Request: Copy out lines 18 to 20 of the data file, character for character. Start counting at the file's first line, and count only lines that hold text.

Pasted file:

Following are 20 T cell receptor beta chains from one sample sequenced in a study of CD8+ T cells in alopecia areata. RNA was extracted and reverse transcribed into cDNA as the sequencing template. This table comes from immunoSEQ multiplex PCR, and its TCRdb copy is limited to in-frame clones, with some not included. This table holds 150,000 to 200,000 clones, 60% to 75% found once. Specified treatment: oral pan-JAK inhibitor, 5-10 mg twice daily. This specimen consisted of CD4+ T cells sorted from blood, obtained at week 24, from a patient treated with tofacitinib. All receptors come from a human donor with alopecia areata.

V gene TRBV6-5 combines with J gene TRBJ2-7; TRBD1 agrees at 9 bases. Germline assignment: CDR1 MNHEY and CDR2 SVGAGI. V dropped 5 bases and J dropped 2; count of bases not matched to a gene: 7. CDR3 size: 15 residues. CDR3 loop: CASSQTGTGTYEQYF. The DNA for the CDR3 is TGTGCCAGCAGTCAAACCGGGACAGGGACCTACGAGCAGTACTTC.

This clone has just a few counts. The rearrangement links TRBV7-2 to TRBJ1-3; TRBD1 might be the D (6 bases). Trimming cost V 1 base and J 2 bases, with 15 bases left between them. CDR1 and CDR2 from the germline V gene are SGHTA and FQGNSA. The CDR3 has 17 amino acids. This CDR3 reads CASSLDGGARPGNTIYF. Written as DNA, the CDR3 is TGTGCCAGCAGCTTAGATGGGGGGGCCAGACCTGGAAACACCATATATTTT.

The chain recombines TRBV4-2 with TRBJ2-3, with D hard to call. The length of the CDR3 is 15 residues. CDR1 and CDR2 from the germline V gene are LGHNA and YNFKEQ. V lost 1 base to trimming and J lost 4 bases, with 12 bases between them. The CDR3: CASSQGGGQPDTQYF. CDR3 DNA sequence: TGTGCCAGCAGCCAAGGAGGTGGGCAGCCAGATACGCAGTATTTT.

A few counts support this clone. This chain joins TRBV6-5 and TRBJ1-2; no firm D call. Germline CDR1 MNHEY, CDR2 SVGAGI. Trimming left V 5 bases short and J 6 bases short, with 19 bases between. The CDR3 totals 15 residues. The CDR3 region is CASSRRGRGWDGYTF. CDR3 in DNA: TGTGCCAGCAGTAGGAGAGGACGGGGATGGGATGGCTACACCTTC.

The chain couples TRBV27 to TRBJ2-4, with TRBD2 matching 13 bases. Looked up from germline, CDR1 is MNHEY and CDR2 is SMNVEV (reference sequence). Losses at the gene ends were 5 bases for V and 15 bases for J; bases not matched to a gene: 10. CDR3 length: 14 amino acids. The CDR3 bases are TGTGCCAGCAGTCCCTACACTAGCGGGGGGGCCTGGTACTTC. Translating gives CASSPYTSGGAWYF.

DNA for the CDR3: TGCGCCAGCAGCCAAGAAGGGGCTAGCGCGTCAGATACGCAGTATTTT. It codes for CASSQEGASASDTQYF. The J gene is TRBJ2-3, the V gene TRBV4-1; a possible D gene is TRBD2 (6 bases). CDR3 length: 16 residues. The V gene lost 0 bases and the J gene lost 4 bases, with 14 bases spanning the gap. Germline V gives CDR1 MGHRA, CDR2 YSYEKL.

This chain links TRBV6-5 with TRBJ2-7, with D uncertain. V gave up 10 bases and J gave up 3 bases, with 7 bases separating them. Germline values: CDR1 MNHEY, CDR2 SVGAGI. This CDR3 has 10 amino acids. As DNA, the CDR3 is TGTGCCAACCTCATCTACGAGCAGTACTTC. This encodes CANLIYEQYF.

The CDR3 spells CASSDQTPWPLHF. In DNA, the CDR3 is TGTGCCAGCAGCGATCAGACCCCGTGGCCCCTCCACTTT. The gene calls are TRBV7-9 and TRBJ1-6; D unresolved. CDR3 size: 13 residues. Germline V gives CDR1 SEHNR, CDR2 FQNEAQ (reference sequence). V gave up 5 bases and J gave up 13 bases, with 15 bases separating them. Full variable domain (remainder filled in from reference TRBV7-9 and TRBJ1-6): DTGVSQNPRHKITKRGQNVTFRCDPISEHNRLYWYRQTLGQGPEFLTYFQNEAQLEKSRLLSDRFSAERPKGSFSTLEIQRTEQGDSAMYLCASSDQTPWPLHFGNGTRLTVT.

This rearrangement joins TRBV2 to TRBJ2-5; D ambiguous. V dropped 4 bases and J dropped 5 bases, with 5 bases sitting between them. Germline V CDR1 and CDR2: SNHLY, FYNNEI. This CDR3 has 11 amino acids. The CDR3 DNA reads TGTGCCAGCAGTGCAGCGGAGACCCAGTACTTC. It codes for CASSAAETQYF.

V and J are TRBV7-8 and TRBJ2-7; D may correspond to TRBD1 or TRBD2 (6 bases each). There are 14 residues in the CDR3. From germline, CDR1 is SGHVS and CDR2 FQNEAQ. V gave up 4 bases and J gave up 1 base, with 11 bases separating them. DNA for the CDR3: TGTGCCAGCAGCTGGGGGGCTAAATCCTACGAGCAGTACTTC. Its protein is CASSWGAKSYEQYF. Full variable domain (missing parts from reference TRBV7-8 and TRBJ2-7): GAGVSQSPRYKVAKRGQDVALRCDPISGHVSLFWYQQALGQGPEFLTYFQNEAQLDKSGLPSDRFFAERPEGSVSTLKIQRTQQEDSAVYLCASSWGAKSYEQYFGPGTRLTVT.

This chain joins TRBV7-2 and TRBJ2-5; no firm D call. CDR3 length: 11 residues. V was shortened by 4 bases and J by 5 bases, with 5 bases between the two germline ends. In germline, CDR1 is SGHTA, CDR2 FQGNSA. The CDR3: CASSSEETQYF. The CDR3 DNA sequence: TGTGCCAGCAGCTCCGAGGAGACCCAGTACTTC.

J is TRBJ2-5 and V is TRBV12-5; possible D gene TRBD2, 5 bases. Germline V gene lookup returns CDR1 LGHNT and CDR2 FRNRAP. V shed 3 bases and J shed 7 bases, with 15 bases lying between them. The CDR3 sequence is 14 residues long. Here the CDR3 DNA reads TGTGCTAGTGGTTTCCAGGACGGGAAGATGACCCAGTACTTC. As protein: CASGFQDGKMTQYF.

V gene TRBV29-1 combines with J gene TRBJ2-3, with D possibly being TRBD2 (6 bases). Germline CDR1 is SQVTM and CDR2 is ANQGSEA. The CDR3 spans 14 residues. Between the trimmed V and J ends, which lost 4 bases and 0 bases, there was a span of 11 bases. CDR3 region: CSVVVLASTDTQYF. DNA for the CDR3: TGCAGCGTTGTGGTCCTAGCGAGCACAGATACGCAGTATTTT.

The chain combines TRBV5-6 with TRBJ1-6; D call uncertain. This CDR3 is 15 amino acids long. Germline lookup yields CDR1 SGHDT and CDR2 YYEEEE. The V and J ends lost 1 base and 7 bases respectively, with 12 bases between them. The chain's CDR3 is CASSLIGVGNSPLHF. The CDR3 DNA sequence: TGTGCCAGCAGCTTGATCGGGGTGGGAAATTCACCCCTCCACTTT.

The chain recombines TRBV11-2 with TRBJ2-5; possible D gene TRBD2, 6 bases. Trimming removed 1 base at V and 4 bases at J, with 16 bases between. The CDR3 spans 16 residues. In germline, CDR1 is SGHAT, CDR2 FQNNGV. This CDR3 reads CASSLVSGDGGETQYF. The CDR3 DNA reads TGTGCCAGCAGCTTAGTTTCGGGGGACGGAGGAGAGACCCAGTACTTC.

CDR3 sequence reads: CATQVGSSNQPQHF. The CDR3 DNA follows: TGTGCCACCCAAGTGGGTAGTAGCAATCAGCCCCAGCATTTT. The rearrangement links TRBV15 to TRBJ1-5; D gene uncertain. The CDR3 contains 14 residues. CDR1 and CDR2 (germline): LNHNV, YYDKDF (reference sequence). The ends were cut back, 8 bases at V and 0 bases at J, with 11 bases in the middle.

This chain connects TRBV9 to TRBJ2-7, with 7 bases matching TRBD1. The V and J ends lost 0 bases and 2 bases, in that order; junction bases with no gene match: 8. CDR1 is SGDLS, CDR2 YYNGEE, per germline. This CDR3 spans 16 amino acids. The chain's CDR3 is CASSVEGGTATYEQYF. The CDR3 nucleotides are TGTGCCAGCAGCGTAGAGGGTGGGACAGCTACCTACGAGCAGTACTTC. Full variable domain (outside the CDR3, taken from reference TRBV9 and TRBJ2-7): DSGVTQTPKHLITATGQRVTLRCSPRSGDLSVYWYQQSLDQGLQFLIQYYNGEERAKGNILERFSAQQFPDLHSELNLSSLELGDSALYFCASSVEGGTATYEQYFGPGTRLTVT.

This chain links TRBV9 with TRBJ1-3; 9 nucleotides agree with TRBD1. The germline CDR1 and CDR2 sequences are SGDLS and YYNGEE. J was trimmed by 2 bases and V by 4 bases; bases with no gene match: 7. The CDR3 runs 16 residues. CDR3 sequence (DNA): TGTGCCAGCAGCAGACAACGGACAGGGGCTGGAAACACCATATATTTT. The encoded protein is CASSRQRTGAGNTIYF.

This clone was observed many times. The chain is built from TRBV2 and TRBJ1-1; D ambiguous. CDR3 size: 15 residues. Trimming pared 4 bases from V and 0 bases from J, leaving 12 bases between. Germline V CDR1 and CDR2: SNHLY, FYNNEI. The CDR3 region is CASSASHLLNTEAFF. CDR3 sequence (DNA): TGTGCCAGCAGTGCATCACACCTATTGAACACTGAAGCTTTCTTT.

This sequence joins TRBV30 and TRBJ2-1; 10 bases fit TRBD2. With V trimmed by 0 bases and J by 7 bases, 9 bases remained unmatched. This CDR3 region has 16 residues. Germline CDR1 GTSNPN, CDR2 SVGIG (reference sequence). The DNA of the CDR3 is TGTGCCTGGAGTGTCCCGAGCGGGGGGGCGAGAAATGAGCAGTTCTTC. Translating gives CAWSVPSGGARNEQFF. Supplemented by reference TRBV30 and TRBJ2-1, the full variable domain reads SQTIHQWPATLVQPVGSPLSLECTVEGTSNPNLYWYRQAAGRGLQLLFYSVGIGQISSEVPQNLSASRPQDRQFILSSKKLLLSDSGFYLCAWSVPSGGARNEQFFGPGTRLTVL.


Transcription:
This chain connects TRBV9 to TRBJ2-7, with 7 bases matching TRBD1. The V and J ends lost 0 bases and 2 bases, in that order; junction bases with no gene match: 8. CDR1 is SGDLS, CDR2 YYNGEE, per germline. This CDR3 spans 16 amino acids. The chain's CDR3 is CASSVEGGTATYEQYF. The CDR3 nucleotides are TGTGCCAGCAGCGTAGAGGGTGGGACAGCTACCTACGAGCAGTACTTC. Full variable domain (outside the CDR3, taken from reference TRBV9 and TRBJ2-7): DSGVTQTPKHLITATGQRVTLRCSPRSGDLSVYWYQQSLDQGLQFLIQYYNGEERAKGNILERFSAQQFPDLHSELNLSSLELGDSALYFCASSVEGGTATYEQYFGPGTRLTVT.

This chain links TRBV9 with TRBJ1-3; 9 nucleotides agree with TRBD1. The germline CDR1 and CDR2 sequences are SGDLS and YYNGEE. J was trimmed by 2 bases and V by 4 bases; bases with no gene match: 7. The CDR3 runs 16 residues. CDR3 sequence (DNA): TGTGCCAGCAGCAGACAACGGACAGGGGCTGGAAACACCATATATTTT. The encoded protein is CASSRQRTGAGNTIYF.

This clone was observed many times. The chain is built from TRBV2 and TRBJ1-1; D ambiguous. CDR3 size: 15 residues. Trimming pared 4 bases from V and 0 bases from J, leaving 12 bases between. Germline V CDR1 and CDR2: SNHLY, FYNNEI. The CDR3 region is CASSASHLLNTEAFF. CDR3 sequence (DNA): TGTGCCAGCAGTGCATCACACCTATTGAACACTGAAGCTTTCTTT.